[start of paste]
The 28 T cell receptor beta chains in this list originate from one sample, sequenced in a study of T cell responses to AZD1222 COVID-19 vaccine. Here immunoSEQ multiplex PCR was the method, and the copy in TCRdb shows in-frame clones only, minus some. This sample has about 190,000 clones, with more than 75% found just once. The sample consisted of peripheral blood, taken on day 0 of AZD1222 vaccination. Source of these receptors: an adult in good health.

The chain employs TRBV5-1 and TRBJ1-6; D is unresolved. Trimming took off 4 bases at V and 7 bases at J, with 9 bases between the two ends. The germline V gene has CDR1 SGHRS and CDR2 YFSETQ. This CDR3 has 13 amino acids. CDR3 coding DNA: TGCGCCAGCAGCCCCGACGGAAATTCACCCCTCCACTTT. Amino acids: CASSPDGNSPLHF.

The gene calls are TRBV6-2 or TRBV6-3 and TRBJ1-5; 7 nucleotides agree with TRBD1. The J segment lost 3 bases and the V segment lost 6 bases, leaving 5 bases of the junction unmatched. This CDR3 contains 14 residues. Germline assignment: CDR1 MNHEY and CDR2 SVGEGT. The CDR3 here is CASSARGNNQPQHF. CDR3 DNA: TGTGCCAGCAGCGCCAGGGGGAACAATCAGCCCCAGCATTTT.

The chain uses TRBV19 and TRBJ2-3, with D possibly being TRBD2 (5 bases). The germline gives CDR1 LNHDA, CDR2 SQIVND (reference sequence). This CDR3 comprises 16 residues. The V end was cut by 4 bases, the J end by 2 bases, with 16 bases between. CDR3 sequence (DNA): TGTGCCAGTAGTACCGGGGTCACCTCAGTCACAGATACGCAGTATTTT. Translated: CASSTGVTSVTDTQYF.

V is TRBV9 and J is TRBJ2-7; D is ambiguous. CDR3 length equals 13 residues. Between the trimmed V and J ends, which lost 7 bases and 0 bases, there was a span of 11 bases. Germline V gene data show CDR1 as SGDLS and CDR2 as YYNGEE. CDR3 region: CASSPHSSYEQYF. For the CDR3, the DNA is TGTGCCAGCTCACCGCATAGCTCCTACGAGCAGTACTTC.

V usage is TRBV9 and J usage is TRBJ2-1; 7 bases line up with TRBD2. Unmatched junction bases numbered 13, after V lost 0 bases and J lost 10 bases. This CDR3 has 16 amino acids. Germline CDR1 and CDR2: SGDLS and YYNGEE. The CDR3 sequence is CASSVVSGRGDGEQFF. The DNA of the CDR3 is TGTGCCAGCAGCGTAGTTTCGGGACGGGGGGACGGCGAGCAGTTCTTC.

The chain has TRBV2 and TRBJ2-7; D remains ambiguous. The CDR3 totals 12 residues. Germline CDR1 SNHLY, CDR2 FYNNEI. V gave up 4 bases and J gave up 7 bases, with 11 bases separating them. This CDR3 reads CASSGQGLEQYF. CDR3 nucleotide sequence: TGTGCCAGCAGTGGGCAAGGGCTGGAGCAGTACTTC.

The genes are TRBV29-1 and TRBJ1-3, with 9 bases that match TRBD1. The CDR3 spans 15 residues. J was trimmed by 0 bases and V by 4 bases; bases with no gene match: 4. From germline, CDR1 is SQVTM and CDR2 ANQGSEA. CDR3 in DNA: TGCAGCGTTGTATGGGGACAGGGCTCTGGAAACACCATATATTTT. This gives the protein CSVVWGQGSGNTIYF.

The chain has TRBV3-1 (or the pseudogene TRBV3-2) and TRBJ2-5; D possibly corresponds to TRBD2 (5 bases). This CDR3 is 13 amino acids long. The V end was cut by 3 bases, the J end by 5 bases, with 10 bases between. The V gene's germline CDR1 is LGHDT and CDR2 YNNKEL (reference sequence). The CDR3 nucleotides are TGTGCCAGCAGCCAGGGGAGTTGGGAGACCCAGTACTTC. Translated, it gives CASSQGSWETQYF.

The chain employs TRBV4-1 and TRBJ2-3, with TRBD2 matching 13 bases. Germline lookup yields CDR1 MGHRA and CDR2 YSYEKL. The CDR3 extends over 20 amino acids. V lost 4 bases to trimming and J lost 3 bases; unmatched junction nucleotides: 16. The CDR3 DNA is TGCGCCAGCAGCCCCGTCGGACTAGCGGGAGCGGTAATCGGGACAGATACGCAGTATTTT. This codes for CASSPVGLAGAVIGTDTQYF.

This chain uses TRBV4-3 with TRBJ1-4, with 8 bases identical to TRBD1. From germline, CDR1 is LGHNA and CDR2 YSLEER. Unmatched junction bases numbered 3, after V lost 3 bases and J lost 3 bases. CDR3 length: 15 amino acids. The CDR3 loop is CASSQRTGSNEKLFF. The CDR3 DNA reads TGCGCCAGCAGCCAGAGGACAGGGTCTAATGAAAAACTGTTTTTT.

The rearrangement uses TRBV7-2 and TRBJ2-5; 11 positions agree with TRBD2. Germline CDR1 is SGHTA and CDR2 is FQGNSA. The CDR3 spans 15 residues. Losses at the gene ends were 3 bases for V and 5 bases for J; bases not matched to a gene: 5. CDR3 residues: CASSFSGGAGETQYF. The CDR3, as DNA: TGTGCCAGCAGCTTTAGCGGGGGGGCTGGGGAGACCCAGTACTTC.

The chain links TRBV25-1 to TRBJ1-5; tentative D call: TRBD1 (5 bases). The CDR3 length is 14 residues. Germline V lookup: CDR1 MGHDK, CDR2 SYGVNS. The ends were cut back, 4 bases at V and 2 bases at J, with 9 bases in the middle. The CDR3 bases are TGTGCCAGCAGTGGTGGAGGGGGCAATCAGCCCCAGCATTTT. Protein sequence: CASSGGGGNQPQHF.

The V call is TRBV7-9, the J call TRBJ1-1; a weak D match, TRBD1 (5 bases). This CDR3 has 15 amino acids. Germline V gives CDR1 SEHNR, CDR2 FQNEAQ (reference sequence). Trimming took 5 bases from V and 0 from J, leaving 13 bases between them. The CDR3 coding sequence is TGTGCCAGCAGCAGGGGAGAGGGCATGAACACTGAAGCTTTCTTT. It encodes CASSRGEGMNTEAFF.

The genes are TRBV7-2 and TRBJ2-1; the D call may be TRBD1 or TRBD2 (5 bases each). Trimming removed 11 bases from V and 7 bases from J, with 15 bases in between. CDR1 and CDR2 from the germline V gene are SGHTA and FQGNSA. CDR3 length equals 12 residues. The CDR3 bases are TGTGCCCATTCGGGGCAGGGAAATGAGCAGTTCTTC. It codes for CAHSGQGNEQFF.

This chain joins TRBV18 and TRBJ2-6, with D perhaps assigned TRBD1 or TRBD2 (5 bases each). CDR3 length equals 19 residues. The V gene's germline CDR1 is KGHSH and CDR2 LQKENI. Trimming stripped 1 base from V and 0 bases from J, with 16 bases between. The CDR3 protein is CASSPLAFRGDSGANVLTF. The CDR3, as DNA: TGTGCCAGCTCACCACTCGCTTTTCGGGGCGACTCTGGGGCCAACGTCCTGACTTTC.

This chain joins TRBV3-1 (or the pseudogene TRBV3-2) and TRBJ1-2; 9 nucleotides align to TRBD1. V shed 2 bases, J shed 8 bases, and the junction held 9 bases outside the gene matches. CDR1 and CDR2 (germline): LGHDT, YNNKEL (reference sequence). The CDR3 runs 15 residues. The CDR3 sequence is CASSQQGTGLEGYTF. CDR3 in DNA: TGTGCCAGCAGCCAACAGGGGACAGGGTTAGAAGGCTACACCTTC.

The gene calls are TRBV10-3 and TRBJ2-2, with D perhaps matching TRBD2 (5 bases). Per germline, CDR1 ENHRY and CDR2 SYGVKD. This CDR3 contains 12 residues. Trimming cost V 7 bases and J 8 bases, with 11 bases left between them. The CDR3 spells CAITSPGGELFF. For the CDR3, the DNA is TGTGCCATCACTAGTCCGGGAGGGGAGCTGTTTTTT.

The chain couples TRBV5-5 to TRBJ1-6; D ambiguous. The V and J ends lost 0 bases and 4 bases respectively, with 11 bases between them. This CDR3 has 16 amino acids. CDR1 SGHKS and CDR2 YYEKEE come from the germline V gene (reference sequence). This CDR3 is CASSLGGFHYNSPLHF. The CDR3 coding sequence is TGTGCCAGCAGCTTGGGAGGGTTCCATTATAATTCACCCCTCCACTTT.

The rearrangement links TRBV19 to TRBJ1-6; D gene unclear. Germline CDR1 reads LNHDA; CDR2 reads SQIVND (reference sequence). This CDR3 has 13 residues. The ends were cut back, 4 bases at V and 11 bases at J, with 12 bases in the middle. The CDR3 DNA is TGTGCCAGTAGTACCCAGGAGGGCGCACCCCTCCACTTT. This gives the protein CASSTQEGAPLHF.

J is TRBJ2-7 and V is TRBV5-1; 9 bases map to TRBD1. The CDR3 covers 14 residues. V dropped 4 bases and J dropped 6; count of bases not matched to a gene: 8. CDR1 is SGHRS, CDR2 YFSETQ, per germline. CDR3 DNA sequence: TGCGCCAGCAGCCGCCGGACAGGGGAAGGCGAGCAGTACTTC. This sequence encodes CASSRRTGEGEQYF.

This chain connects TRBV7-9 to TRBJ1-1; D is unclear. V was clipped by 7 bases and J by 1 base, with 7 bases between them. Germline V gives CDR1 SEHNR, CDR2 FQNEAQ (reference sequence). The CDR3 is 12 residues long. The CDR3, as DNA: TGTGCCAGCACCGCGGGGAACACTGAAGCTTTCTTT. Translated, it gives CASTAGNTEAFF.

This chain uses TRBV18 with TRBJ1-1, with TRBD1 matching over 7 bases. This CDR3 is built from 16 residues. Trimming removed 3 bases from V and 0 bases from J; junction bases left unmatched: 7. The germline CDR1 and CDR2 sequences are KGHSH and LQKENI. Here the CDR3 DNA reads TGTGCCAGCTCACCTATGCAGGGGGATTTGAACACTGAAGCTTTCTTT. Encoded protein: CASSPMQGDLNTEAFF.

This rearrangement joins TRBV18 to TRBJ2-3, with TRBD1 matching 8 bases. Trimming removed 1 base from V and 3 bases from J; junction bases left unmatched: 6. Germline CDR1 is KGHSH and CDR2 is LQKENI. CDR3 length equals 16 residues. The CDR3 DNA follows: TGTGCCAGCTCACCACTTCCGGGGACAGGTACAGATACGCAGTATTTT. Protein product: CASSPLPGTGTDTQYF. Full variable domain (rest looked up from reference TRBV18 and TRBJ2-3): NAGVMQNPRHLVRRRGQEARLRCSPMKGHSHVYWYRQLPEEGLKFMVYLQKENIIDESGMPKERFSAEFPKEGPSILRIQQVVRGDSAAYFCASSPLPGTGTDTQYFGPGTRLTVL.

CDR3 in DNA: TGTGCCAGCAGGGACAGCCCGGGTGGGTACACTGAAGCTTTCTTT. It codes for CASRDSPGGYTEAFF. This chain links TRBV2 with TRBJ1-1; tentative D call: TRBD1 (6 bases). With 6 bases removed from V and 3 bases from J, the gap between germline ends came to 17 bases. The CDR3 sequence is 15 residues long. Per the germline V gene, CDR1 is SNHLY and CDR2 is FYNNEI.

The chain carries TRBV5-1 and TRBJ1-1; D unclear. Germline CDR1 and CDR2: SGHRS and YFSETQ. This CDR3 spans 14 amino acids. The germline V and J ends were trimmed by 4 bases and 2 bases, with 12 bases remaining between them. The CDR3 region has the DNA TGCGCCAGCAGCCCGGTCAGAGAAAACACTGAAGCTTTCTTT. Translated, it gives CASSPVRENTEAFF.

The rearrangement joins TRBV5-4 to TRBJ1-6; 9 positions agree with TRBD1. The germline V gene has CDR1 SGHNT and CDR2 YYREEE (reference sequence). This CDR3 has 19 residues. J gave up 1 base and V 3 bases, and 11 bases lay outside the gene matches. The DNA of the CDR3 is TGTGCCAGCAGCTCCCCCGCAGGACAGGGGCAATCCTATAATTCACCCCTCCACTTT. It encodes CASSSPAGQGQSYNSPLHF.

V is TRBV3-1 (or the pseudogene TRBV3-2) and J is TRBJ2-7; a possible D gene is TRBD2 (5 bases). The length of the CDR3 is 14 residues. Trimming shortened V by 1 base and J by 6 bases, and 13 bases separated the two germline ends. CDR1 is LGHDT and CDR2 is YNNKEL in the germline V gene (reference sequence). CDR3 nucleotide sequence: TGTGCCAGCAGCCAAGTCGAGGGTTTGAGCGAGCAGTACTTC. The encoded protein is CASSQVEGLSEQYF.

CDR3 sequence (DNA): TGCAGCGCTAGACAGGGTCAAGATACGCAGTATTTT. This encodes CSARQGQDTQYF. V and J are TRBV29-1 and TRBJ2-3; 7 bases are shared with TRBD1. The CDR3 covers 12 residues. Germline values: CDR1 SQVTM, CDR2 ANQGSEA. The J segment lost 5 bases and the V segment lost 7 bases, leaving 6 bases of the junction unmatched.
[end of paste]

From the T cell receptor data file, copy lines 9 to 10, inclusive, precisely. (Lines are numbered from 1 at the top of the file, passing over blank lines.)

The chain has TRBV3-1 (or the pseudogene TRBV3-2) and TRBJ2-5; D possibly corresponds to TRBD2 (5 bases). This CDR3 is 13 amino acids long. The V end was cut by 3 bases, the J end by 5 bases, with 10 bases between. The V gene's germline CDR1 is LGHDT and CDR2 YNNKEL (reference sequence). The CDR3 nucleotides are TGTGCCAGCAGCCAGGGGAGTTGGGAGACCCAGTACTTC. Translated, it gives CASSQGSWETQYF.

The chain employs TRBV4-1 and TRBJ2-3, with TRBD2 matching 13 bases. Germline lookup yields CDR1 MGHRA and CDR2 YSYEKL. The CDR3 extends over 20 amino acids. V lost 4 bases to trimming and J lost 3 bases; unmatched junction nucleotides: 16. The CDR3 DNA is TGCGCCAGCAGCCCCGTCGGACTAGCGGGAGCGGTAATCGGGACAGATACGCAGTATTTT. This codes for CASSPVGLAGAVIGTDTQYF.